Between 1925 and 1932 C.N. operated over 100 special silk trains across Canada. These trains had priority over all rail traffic, including passenger service.
In July 1925, the first silk train special left the Port of Vancouver containing 8 sealed baggage cars lined with a special paper to protect the shipment from dampness and dust. It was guarded by 2 armed C.N. Police. The cargo was worth approximately 2 million dollars.
In October 1927, the biggest C.N. silk train left the Port of Vancouver enroute to the National Silk Exchange in New York. The train consisted of some 21 express cars in two sections and contained 7,200 bales of silk worth seven million dollars. It took an estimated 2 billion worms to make that much silk. Raw silk was not subject to duty fees by the U.S. so the trains could cross the border without delay.
An intriguing story circulated that in each bale of silk were living silk worms, spinning their hearts out as the silk train sped across Canada on the way to New York. The story was false, of course; there was nothing in the bales but raw silk. The secret of making silk lies in knowing exactly when to kill the caterpillar while it is still in the worm (chrysalis) stage. If left too late, the emerging moth or butterfly could ruin the cocoon; if done too soon, the silk would not be ready for market.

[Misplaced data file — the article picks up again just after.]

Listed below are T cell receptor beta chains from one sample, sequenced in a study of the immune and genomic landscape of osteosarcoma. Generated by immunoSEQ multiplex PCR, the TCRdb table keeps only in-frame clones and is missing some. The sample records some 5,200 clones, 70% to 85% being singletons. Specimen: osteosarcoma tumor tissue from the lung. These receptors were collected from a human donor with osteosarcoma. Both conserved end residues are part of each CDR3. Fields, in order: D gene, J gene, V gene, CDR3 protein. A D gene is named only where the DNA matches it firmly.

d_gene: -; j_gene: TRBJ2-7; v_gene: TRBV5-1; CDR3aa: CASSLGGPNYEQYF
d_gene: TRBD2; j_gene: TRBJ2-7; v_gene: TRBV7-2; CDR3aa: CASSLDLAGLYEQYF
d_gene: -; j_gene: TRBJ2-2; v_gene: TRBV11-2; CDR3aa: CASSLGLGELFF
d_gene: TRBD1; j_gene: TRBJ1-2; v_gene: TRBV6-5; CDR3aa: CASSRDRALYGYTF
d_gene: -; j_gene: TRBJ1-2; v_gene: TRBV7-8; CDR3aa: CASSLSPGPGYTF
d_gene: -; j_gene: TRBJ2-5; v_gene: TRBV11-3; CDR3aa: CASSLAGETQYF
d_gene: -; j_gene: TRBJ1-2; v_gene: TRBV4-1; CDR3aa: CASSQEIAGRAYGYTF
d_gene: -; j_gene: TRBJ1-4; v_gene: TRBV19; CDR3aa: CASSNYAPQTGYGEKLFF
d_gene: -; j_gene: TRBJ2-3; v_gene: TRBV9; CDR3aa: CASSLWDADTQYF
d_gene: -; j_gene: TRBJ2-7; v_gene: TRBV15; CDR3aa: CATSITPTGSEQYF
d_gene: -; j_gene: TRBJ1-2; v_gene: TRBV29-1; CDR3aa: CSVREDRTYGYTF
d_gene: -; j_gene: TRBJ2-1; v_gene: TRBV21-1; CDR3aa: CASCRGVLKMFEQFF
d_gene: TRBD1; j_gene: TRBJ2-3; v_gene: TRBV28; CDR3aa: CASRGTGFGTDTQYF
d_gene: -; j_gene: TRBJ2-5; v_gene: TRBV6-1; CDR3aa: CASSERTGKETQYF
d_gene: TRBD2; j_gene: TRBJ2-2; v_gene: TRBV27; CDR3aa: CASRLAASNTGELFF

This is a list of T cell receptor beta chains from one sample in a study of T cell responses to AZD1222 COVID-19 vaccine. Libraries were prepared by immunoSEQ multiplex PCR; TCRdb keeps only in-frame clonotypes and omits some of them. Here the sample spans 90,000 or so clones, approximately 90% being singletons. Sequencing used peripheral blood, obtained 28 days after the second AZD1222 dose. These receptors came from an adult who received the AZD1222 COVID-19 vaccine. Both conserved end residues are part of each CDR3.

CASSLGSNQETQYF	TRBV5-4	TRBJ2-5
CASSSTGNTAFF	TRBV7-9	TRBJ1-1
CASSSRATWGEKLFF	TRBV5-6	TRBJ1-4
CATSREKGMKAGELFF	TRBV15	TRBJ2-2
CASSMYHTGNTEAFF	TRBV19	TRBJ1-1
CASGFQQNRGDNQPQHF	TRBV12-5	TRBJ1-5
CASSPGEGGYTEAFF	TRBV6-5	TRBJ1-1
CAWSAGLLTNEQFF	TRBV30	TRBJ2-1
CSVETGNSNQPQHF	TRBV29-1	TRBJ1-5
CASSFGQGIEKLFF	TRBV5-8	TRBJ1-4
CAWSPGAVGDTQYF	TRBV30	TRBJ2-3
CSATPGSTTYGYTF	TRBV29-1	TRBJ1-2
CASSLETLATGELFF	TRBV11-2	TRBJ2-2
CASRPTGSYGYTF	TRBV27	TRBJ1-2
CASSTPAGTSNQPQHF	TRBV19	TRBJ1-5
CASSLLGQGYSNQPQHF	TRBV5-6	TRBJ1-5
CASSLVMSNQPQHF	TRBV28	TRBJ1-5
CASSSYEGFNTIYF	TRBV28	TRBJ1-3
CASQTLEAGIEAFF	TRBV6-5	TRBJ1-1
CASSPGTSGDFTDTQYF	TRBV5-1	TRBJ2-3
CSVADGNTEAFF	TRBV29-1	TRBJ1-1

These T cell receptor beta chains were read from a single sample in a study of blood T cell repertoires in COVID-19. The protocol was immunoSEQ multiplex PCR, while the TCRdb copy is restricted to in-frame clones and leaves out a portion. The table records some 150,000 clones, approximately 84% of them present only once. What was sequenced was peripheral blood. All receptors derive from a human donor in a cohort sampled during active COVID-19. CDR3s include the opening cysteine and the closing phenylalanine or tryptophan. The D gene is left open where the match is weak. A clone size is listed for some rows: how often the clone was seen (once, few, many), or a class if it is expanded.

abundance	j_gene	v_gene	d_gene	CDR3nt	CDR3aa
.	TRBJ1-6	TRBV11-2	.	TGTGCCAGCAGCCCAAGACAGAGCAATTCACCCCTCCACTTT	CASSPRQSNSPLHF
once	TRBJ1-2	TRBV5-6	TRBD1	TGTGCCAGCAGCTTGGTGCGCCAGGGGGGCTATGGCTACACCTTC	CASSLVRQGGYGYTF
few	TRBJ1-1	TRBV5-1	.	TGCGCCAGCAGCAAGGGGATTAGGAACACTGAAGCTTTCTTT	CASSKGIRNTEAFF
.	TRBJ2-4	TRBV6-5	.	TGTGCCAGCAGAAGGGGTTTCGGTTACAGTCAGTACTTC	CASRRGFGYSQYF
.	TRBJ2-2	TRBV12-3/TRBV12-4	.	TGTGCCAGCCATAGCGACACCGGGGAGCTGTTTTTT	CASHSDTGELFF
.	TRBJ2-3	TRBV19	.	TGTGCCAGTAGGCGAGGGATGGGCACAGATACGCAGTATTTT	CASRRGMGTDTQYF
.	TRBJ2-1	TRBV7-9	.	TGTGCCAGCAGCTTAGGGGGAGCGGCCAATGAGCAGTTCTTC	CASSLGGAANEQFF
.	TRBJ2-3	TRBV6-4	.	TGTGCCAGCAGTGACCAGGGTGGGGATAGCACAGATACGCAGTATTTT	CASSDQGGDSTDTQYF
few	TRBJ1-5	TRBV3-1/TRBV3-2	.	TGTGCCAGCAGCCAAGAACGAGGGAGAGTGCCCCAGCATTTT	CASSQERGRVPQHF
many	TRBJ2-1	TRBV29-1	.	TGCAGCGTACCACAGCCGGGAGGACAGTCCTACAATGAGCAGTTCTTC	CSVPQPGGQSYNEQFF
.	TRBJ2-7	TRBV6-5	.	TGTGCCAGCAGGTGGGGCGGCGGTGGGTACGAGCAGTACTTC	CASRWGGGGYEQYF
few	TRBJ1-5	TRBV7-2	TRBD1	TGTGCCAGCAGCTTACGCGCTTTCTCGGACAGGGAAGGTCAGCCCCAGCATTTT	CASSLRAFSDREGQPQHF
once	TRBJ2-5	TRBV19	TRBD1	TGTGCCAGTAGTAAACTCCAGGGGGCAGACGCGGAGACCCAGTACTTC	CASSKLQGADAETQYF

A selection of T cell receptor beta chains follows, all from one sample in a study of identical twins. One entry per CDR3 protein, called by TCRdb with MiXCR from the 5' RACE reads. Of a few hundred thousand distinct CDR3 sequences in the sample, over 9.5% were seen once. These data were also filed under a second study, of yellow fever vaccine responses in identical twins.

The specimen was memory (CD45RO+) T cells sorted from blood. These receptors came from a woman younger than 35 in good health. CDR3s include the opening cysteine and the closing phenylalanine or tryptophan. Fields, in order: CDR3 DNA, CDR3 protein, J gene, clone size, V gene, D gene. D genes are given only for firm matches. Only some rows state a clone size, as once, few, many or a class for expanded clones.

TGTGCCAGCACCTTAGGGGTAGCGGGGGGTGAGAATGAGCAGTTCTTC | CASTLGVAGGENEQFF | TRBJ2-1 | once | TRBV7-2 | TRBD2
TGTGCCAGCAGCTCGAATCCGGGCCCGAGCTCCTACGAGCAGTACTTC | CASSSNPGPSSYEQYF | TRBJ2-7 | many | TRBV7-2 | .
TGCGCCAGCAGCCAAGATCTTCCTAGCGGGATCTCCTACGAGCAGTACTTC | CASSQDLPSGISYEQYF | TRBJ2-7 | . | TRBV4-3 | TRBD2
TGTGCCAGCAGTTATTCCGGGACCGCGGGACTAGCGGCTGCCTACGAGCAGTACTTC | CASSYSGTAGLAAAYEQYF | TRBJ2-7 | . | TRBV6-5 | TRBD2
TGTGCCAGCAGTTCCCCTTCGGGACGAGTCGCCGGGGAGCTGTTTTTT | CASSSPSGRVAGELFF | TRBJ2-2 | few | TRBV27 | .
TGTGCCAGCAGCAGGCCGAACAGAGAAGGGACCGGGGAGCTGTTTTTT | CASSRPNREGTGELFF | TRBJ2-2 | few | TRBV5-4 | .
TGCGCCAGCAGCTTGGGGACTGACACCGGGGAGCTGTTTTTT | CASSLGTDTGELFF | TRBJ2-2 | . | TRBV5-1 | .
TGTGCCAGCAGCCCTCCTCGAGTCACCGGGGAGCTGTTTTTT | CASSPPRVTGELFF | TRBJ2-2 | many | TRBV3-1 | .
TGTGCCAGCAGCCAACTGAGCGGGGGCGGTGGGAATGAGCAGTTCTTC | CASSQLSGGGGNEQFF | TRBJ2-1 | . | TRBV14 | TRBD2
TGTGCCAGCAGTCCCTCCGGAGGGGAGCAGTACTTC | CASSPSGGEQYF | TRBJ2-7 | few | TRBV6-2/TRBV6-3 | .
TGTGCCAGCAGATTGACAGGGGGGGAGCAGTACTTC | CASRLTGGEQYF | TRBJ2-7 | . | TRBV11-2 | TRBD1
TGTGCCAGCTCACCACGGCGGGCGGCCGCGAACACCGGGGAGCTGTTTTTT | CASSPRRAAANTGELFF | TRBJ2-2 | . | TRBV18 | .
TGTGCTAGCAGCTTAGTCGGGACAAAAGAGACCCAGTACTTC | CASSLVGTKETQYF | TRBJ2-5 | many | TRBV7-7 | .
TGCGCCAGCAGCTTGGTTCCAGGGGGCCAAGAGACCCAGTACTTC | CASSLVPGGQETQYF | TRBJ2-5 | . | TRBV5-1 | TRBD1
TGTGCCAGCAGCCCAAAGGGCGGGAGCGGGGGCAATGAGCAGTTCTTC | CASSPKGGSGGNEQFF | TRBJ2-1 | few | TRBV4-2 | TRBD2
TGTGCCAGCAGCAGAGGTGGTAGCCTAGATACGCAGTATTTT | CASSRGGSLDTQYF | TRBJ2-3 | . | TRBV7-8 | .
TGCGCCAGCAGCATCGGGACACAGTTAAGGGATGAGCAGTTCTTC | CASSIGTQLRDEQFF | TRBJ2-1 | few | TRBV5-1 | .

The “Silker”, as it was known, was not operated by any special crew, but by the crew that happened to be “next up” on the board. The locomotives used were fast locomotives that had been designed for high speeds in passenger service. Despite speeds of up to 90 miles an hour, there were few recorded accidents.
Silk trains in the west left Vancouver, and locomotives were changed at Boston Bar, British Columbia (BC); Kamloops, BC; Jasper, Alberta; and then Edmonton. This procedure was repeated at each terminal on the Canadian National system until the train reached its destination. It took approximately four to seven minutes to service these trains and put on another locomotive at each divisional point.
For more information about silk trains, read the e-book written by late APRA member Alan Vanterpool, Silk Trains of North America.